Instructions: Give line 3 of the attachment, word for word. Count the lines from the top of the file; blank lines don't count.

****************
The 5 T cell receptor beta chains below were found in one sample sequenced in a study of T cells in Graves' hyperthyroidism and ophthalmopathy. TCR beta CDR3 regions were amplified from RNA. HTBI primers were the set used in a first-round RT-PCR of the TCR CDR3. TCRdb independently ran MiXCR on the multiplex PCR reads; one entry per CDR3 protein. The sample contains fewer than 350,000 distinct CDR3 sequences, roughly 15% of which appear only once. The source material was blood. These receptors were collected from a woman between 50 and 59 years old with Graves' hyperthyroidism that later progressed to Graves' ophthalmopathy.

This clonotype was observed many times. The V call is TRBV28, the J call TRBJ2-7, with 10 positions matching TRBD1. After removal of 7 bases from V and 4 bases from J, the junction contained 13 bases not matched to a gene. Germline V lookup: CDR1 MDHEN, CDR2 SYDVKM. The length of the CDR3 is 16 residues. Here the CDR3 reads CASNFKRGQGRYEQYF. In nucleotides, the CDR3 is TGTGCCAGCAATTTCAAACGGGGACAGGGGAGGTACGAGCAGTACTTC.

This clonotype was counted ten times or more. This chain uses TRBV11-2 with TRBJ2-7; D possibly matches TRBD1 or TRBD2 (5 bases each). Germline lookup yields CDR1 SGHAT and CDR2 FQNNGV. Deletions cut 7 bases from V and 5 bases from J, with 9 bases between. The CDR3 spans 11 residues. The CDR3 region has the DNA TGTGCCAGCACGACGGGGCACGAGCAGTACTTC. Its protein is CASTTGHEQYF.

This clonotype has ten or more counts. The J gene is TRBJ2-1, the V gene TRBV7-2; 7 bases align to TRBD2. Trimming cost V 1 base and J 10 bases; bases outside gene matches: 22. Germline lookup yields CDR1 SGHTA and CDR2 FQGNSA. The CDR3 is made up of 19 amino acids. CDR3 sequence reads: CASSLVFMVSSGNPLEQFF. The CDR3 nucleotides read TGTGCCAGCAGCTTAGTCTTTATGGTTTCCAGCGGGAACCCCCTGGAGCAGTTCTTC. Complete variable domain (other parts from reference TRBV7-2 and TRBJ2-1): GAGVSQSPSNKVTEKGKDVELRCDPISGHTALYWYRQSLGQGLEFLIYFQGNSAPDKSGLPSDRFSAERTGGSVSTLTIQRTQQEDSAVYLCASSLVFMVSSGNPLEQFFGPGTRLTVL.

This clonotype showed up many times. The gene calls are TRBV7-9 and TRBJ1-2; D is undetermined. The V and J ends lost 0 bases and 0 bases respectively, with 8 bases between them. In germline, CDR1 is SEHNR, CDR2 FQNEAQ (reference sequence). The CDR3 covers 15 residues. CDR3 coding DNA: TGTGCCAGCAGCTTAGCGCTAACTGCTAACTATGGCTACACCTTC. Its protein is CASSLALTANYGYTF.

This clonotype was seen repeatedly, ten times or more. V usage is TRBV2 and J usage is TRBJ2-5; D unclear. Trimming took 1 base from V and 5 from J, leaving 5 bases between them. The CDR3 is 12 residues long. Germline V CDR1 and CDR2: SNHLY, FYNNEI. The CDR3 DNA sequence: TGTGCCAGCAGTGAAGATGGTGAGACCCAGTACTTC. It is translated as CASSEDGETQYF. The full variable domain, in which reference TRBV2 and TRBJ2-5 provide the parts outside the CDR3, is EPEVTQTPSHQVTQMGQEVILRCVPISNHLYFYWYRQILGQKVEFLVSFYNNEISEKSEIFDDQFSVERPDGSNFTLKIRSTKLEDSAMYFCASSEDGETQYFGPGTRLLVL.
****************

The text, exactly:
This clonotype was counted ten times or more. This chain uses TRBV11-2 with TRBJ2-7; D possibly matches TRBD1 or TRBD2 (5 bases each). Germline lookup yields CDR1 SGHAT and CDR2 FQNNGV. Deletions cut 7 bases from V and 5 bases from J, with 9 bases between. The CDR3 spans 11 residues. The CDR3 region has the DNA TGTGCCAGCACGACGGGGCACGAGCAGTACTTC. Its protein is CASTTGHEQYF.